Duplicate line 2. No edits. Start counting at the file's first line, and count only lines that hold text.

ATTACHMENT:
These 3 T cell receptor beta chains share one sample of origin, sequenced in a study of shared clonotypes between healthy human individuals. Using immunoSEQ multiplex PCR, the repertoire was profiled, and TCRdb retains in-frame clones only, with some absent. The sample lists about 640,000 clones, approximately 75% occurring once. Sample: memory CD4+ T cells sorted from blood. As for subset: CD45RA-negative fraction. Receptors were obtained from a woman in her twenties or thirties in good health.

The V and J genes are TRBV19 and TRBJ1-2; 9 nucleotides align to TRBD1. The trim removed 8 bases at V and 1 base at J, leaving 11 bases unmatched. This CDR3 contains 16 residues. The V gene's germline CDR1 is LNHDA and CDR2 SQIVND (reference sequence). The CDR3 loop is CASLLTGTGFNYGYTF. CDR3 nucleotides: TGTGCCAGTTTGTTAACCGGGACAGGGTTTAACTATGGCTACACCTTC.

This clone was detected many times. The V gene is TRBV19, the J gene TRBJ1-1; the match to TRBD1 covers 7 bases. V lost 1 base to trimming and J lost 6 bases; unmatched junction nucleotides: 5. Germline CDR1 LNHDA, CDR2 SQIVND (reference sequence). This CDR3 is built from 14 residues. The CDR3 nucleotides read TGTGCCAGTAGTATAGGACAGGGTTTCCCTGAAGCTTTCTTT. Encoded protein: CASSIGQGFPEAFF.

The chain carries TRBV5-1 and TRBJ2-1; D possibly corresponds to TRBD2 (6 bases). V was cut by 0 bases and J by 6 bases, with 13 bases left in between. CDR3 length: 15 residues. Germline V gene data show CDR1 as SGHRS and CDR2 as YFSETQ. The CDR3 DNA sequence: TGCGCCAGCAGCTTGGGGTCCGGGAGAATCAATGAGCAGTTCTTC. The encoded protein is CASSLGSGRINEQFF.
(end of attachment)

The V and J genes are TRBV19 and TRBJ1-2; 9 nucleotides align to TRBD1. The trim removed 8 bases at V and 1 base at J, leaving 11 bases unmatched. This CDR3 contains 16 residues. The V gene's germline CDR1 is LNHDA and CDR2 SQIVND (reference sequence). The CDR3 loop is CASLLTGTGFNYGYTF. CDR3 nucleotides: TGTGCCAGTTTGTTAACCGGGACAGGGTTTAACTATGGCTACACCTTC.